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Venomous Dinosaurs

January 4, 2010

A venomous feathered dinosaur may have eaten its prey alive.

Transcript

BOB HIRSHON (host):
A fatal dino bite…I’m Bob Hirshon and this is Science Update.

An ancient feathered dinosaur called Sinornithosaurus subdued its prey with a deadly venom. The birdlike creature inhabited China about 128 million years ago. Paleontologist Larry Martin of the University of Kansas says this is the first known example of venom in a relative of modern birds. He says the dinosaurs sported saber-like teeth near the back of their jaws.

LARRY MARTIN (University of Kansas):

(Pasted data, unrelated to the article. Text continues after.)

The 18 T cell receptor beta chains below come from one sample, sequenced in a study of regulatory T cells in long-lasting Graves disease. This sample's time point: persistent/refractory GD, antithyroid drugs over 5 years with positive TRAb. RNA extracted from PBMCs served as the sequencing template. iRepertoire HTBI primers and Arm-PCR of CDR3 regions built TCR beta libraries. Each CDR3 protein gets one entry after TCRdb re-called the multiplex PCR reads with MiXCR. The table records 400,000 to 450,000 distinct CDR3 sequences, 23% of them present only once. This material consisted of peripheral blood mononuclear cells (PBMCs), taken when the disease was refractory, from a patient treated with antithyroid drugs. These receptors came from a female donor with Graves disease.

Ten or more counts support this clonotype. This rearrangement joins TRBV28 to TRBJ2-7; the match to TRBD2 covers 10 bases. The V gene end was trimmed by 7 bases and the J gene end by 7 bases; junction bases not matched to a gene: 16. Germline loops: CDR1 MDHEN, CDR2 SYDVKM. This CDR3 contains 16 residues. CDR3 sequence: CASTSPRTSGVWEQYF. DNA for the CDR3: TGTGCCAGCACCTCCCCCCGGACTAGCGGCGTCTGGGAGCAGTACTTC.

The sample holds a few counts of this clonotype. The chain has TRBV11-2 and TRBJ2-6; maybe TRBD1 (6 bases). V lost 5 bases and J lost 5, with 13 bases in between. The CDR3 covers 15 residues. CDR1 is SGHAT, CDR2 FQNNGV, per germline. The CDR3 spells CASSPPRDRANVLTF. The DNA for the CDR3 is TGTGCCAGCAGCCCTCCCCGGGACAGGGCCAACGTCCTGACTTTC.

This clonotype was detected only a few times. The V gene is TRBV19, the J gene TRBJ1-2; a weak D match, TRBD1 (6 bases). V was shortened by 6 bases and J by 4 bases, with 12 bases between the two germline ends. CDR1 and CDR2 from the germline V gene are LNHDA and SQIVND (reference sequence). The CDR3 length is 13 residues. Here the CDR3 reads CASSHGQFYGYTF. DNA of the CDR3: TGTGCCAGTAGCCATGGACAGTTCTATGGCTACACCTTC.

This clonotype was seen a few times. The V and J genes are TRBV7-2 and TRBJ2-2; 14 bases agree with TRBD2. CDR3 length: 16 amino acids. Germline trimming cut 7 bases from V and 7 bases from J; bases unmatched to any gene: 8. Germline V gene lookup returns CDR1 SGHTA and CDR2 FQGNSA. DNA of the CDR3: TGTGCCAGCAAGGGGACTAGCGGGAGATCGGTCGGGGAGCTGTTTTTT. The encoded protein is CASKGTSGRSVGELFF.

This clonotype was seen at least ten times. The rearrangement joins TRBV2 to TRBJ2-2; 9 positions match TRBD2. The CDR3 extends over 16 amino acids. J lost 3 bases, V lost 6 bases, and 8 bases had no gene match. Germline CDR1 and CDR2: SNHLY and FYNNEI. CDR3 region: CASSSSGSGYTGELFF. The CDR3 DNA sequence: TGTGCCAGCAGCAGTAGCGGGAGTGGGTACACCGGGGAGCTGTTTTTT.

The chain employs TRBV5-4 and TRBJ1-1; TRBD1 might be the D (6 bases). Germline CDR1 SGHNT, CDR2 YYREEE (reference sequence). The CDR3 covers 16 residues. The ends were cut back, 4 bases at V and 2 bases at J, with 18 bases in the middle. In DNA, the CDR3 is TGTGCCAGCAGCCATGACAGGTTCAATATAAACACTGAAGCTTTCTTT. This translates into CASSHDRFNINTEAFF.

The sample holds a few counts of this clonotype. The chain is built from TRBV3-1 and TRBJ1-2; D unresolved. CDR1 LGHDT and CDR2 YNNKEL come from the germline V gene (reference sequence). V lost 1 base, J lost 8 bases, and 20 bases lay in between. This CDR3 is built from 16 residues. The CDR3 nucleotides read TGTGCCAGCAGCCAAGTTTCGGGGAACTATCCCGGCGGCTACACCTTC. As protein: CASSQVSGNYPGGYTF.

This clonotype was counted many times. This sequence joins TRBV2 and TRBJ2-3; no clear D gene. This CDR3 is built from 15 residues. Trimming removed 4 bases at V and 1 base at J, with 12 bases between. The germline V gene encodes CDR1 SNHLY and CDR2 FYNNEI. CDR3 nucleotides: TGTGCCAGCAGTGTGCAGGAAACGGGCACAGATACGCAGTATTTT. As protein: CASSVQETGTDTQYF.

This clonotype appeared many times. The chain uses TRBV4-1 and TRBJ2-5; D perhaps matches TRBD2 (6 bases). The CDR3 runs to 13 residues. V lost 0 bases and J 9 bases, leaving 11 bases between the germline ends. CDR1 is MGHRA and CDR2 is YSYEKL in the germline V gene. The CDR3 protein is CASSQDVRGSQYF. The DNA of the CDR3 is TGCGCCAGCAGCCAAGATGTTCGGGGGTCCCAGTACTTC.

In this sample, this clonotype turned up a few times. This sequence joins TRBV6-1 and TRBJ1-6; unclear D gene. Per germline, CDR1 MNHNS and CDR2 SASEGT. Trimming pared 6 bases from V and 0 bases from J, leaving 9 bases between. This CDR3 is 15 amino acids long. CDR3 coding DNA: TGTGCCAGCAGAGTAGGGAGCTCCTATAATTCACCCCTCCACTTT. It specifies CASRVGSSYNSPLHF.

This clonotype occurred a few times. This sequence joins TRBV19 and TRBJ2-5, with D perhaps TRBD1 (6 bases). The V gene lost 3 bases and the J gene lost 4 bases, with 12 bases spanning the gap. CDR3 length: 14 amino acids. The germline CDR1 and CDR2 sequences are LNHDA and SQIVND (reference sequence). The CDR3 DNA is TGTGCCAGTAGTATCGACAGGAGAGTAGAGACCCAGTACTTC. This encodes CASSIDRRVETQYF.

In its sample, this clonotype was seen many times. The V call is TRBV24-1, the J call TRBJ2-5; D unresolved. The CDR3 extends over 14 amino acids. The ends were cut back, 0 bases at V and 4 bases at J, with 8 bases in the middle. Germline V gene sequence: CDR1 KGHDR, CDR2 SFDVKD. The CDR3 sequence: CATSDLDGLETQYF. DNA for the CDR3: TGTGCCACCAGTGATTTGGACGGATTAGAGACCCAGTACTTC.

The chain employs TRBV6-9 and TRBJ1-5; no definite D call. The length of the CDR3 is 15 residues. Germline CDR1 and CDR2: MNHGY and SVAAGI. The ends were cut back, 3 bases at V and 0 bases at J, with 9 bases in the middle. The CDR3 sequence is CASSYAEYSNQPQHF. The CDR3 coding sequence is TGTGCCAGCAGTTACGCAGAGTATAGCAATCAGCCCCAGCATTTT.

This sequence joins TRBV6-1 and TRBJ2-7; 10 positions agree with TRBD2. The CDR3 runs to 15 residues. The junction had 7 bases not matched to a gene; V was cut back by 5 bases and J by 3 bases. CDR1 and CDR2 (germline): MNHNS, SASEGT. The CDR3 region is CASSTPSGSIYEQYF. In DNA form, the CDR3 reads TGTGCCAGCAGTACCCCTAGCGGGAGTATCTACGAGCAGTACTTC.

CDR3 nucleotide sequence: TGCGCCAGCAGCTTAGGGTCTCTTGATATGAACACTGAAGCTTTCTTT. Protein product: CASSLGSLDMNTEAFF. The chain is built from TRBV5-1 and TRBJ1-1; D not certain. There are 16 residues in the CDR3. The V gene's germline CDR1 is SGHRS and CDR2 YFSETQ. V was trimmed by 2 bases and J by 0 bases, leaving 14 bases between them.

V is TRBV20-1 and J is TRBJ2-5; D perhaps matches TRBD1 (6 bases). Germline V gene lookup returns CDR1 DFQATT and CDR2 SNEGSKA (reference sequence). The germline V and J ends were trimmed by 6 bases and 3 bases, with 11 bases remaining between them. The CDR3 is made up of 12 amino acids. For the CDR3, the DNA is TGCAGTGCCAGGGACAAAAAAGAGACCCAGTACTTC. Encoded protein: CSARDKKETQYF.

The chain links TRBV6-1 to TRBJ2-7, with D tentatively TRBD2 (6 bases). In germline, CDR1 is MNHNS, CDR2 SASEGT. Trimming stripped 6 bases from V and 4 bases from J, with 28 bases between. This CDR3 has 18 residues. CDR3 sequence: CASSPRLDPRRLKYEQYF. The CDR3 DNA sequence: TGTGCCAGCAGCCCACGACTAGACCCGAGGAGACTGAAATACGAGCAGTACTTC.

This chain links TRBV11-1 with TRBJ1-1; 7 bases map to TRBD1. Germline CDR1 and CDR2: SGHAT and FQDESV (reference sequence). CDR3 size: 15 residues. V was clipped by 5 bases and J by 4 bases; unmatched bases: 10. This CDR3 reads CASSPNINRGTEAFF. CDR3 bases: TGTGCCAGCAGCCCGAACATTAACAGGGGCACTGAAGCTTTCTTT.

And these long teeth have very distinct shallow grooves on the outside of the teeth, and this makes them very similar to the teeth in the rear-fanged poisonous snakes today.

HIRSHON:
Martin says the turkey-sized creature may have swooped down on small, unsuspecting dinosaurs and birds, and bitten them.

MARTIN:
We think that what it did was throw the animal very rapidly into shock and immobilize it, and it would be consumed at leisure.

HIRSHON:
I’m Bob Hirshon, for AAAS, the science society.